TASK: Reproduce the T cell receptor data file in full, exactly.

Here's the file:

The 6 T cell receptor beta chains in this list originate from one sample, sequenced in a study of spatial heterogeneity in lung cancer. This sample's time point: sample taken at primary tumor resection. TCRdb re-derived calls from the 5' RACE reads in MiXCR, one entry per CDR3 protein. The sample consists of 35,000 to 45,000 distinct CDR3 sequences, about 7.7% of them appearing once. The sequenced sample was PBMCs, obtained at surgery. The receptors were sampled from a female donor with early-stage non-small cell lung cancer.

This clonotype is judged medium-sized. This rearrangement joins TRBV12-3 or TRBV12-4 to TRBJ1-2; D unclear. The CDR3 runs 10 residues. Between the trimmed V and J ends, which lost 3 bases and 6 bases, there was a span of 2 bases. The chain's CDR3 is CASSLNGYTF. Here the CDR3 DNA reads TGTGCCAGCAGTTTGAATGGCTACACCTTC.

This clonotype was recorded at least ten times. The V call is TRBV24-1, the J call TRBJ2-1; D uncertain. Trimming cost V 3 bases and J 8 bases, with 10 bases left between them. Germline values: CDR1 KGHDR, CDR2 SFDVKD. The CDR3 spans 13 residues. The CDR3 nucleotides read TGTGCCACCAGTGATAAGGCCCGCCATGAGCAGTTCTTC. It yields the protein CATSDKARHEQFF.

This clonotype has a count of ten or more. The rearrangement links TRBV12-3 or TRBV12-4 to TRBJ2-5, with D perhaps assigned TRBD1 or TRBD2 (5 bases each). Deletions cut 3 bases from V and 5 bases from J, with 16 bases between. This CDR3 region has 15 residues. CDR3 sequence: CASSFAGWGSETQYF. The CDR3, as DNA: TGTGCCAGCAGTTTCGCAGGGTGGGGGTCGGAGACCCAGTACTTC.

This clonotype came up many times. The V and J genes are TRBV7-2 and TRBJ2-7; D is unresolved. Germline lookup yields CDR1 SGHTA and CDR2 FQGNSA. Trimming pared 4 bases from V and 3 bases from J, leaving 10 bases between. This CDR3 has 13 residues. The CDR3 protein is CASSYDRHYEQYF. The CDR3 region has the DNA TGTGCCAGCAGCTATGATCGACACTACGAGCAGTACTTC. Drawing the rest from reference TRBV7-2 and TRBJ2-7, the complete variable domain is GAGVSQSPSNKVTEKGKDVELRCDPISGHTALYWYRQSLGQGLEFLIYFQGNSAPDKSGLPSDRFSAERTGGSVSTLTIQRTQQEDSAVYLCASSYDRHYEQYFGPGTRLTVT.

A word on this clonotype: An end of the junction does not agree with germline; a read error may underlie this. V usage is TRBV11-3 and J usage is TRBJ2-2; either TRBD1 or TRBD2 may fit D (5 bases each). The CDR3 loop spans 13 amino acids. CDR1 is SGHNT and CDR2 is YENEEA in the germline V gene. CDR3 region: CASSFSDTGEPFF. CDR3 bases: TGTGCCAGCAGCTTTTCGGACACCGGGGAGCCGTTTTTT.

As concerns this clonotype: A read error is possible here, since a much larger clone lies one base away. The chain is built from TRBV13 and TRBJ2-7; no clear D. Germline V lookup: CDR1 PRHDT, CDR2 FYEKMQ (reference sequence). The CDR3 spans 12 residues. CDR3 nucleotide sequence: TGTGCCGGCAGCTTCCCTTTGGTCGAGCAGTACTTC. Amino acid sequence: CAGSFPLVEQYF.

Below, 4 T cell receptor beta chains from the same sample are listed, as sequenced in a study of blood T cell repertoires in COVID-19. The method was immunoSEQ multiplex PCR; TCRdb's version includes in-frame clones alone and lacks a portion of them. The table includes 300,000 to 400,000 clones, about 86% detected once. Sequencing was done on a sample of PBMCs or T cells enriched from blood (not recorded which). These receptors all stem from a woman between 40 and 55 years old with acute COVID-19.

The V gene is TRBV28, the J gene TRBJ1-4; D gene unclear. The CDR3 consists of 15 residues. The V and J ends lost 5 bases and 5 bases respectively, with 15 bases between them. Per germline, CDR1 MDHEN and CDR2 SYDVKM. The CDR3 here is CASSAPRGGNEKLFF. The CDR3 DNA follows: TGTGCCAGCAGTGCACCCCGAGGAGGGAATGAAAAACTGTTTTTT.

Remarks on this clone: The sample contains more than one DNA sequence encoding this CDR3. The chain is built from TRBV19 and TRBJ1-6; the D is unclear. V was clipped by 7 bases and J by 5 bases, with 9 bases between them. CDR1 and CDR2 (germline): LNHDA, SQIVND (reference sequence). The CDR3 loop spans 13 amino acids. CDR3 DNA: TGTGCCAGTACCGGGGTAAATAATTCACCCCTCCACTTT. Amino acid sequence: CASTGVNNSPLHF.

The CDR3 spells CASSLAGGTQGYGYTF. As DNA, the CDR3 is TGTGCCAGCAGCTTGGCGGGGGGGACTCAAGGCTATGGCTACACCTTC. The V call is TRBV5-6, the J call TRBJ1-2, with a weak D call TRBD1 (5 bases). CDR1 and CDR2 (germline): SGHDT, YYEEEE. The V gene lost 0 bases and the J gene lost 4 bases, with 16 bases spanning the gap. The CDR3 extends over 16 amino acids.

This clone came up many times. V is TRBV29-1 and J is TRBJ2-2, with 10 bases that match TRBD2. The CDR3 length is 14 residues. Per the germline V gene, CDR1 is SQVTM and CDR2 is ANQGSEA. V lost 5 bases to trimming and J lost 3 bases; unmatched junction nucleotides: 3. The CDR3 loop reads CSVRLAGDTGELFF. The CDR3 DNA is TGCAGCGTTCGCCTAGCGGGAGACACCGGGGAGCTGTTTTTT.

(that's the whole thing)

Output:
The 6 T cell receptor beta chains in this list originate from one sample, sequenced in a study of spatial heterogeneity in lung cancer. This sample's time point: sample taken at primary tumor resection. TCRdb re-derived calls from the 5' RACE reads in MiXCR, one entry per CDR3 protein. The sample consists of 35,000 to 45,000 distinct CDR3 sequences, about 7.7% of them appearing once. The sequenced sample was PBMCs, obtained at surgery. The receptors were sampled from a female donor with early-stage non-small cell lung cancer.

This clonotype is judged medium-sized. This rearrangement joins TRBV12-3 or TRBV12-4 to TRBJ1-2; D unclear. The CDR3 runs 10 residues. Between the trimmed V and J ends, which lost 3 bases and 6 bases, there was a span of 2 bases. The chain's CDR3 is CASSLNGYTF. Here the CDR3 DNA reads TGTGCCAGCAGTTTGAATGGCTACACCTTC.

This clonotype was recorded at least ten times. The V call is TRBV24-1, the J call TRBJ2-1; D uncertain. Trimming cost V 3 bases and J 8 bases, with 10 bases left between them. Germline values: CDR1 KGHDR, CDR2 SFDVKD. The CDR3 spans 13 residues. The CDR3 nucleotides read TGTGCCACCAGTGATAAGGCCCGCCATGAGCAGTTCTTC. It yields the protein CATSDKARHEQFF.

This clonotype has a count of ten or more. The rearrangement links TRBV12-3 or TRBV12-4 to TRBJ2-5, with D perhaps assigned TRBD1 or TRBD2 (5 bases each). Deletions cut 3 bases from V and 5 bases from J, with 16 bases between. This CDR3 region has 15 residues. CDR3 sequence: CASSFAGWGSETQYF. The CDR3, as DNA: TGTGCCAGCAGTTTCGCAGGGTGGGGGTCGGAGACCCAGTACTTC.

This clonotype came up many times. The V and J genes are TRBV7-2 and TRBJ2-7; D is unresolved. Germline lookup yields CDR1 SGHTA and CDR2 FQGNSA. Trimming pared 4 bases from V and 3 bases from J, leaving 10 bases between. This CDR3 has 13 residues. The CDR3 protein is CASSYDRHYEQYF. The CDR3 region has the DNA TGTGCCAGCAGCTATGATCGACACTACGAGCAGTACTTC. Drawing the rest from reference TRBV7-2 and TRBJ2-7, the complete variable domain is GAGVSQSPSNKVTEKGKDVELRCDPISGHTALYWYRQSLGQGLEFLIYFQGNSAPDKSGLPSDRFSAERTGGSVSTLTIQRTQQEDSAVYLCASSYDRHYEQYFGPGTRLTVT.

A word on this clonotype: An end of the junction does not agree with germline; a read error may underlie this. V usage is TRBV11-3 and J usage is TRBJ2-2; either TRBD1 or TRBD2 may fit D (5 bases each). The CDR3 loop spans 13 amino acids. CDR1 is SGHNT and CDR2 is YENEEA in the germline V gene. CDR3 region: CASSFSDTGEPFF. CDR3 bases: TGTGCCAGCAGCTTTTCGGACACCGGGGAGCCGTTTTTT.

As concerns this clonotype: A read error is possible here, since a much larger clone lies one base away. The chain is built from TRBV13 and TRBJ2-7; no clear D. Germline V lookup: CDR1 PRHDT, CDR2 FYEKMQ (reference sequence). The CDR3 spans 12 residues. CDR3 nucleotide sequence: TGTGCCGGCAGCTTCCCTTTGGTCGAGCAGTACTTC. Amino acid sequence: CAGSFPLVEQYF.

Below, 4 T cell receptor beta chains from the same sample are listed, as sequenced in a study of blood T cell repertoires in COVID-19. The method was immunoSEQ multiplex PCR; TCRdb's version includes in-frame clones alone and lacks a portion of them. The table includes 300,000 to 400,000 clones, about 86% detected once. Sequencing was done on a sample of PBMCs or T cells enriched from blood (not recorded which). These receptors all stem from a woman between 40 and 55 years old with acute COVID-19.

The V gene is TRBV28, the J gene TRBJ1-4; D gene unclear. The CDR3 consists of 15 residues. The V and J ends lost 5 bases and 5 bases respectively, with 15 bases between them. Per germline, CDR1 MDHEN and CDR2 SYDVKM. The CDR3 here is CASSAPRGGNEKLFF. The CDR3 DNA follows: TGTGCCAGCAGTGCACCCCGAGGAGGGAATGAAAAACTGTTTTTT.

Remarks on this clone: The sample contains more than one DNA sequence encoding this CDR3. The chain is built from TRBV19 and TRBJ1-6; the D is unclear. V was clipped by 7 bases and J by 5 bases, with 9 bases between them. CDR1 and CDR2 (germline): LNHDA, SQIVND (reference sequence). The CDR3 loop spans 13 amino acids. CDR3 DNA: TGTGCCAGTACCGGGGTAAATAATTCACCCCTCCACTTT. Amino acid sequence: CASTGVNNSPLHF.

The CDR3 spells CASSLAGGTQGYGYTF. As DNA, the CDR3 is TGTGCCAGCAGCTTGGCGGGGGGGACTCAAGGCTATGGCTACACCTTC. The V call is TRBV5-6, the J call TRBJ1-2, with a weak D call TRBD1 (5 bases). CDR1 and CDR2 (germline): SGHDT, YYEEEE. The V gene lost 0 bases and the J gene lost 4 bases, with 16 bases spanning the gap. The CDR3 extends over 16 amino acids.

This clone came up many times. V is TRBV29-1 and J is TRBJ2-2, with 10 bases that match TRBD2. The CDR3 length is 14 residues. Per the germline V gene, CDR1 is SQVTM and CDR2 is ANQGSEA. V lost 5 bases to trimming and J lost 3 bases; unmatched junction nucleotides: 3. The CDR3 loop reads CSVRLAGDTGELFF. The CDR3 DNA is TGCAGCGTTCGCCTAGCGGGAGACACCGGGGAGCTGTTTTTT.